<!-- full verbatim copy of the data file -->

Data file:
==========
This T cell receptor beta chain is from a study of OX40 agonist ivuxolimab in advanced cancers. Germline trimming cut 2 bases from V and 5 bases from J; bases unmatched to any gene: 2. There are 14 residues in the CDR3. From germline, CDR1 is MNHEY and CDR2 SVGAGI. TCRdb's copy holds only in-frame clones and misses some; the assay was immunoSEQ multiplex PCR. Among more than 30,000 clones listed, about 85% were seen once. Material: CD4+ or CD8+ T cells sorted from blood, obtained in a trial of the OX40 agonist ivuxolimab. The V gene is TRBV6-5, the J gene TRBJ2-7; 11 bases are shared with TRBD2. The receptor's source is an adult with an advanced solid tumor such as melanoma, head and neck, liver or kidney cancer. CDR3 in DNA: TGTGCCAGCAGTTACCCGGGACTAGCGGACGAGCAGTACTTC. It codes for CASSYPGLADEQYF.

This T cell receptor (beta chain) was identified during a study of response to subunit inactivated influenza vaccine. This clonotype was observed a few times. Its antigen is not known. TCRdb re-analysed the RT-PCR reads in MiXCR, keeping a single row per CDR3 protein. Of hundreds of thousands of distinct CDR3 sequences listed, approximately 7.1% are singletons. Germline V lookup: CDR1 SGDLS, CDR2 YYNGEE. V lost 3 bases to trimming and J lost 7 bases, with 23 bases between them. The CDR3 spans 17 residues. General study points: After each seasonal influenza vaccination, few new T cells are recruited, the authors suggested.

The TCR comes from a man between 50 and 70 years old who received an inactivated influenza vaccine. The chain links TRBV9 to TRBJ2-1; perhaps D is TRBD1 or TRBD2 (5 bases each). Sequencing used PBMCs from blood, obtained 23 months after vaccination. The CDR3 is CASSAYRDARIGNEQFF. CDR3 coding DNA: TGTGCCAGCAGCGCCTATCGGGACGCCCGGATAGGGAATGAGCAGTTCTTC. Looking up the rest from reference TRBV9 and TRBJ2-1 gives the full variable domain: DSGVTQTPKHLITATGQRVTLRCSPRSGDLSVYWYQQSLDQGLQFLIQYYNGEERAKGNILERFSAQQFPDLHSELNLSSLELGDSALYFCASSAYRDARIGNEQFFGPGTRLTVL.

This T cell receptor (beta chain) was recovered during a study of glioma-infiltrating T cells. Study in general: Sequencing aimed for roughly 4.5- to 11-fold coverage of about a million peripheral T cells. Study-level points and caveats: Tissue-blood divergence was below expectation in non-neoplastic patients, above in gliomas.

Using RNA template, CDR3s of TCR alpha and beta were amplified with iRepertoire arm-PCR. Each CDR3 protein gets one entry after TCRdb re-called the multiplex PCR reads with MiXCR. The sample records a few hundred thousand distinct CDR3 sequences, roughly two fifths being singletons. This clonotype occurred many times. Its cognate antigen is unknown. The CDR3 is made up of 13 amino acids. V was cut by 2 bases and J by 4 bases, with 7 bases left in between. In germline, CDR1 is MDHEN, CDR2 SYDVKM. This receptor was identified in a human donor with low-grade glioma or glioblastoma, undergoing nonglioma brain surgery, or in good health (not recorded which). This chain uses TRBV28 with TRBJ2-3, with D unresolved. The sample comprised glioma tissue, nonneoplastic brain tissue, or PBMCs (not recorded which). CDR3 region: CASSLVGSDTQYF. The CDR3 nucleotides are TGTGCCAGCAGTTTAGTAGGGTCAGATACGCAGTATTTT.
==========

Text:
This T cell receptor beta chain is from a study of OX40 agonist ivuxolimab in advanced cancers. Germline trimming cut 2 bases from V and 5 bases from J; bases unmatched to any gene: 2. There are 14 residues in the CDR3. From germline, CDR1 is MNHEY and CDR2 SVGAGI. TCRdb's copy holds only in-frame clones and misses some; the assay was immunoSEQ multiplex PCR. Among more than 30,000 clones listed, about 85% were seen once. Material: CD4+ or CD8+ T cells sorted from blood, obtained in a trial of the OX40 agonist ivuxolimab. The V gene is TRBV6-5, the J gene TRBJ2-7; 11 bases are shared with TRBD2. The receptor's source is an adult with an advanced solid tumor such as melanoma, head and neck, liver or kidney cancer. CDR3 in DNA: TGTGCCAGCAGTTACCCGGGACTAGCGGACGAGCAGTACTTC. It codes for CASSYPGLADEQYF.

This T cell receptor (beta chain) was identified during a study of response to subunit inactivated influenza vaccine. This clonotype was observed a few times. Its antigen is not known. TCRdb re-analysed the RT-PCR reads in MiXCR, keeping a single row per CDR3 protein. Of hundreds of thousands of distinct CDR3 sequences listed, approximately 7.1% are singletons. Germline V lookup: CDR1 SGDLS, CDR2 YYNGEE. V lost 3 bases to trimming and J lost 7 bases, with 23 bases between them. The CDR3 spans 17 residues. General study points: After each seasonal influenza vaccination, few new T cells are recruited, the authors suggested.

The TCR comes from a man between 50 and 70 years old who received an inactivated influenza vaccine. The chain links TRBV9 to TRBJ2-1; perhaps D is TRBD1 or TRBD2 (5 bases each). Sequencing used PBMCs from blood, obtained 23 months after vaccination. The CDR3 is CASSAYRDARIGNEQFF. CDR3 coding DNA: TGTGCCAGCAGCGCCTATCGGGACGCCCGGATAGGGAATGAGCAGTTCTTC. Looking up the rest from reference TRBV9 and TRBJ2-1 gives the full variable domain: DSGVTQTPKHLITATGQRVTLRCSPRSGDLSVYWYQQSLDQGLQFLIQYYNGEERAKGNILERFSAQQFPDLHSELNLSSLELGDSALYFCASSAYRDARIGNEQFFGPGTRLTVL.

This T cell receptor (beta chain) was recovered during a study of glioma-infiltrating T cells. Study in general: Sequencing aimed for roughly 4.5- to 11-fold coverage of about a million peripheral T cells. Study-level points and caveats: Tissue-blood divergence was below expectation in non-neoplastic patients, above in gliomas.

Using RNA template, CDR3s of TCR alpha and beta were amplified with iRepertoire arm-PCR. Each CDR3 protein gets one entry after TCRdb re-called the multiplex PCR reads with MiXCR. The sample records a few hundred thousand distinct CDR3 sequences, roughly two fifths being singletons. This clonotype occurred many times. Its cognate antigen is unknown. The CDR3 is made up of 13 amino acids. V was cut by 2 bases and J by 4 bases, with 7 bases left in between. In germline, CDR1 is MDHEN, CDR2 SYDVKM. This receptor was identified in a human donor with low-grade glioma or glioblastoma, undergoing nonglioma brain surgery, or in good health (not recorded which). This chain uses TRBV28 with TRBJ2-3, with D unresolved. The sample comprised glioma tissue, nonneoplastic brain tissue, or PBMCs (not recorded which). CDR3 region: CASSLVGSDTQYF. The CDR3 nucleotides are TGTGCCAGCAGTTTAGTAGGGTCAGATACGCAGTATTTT.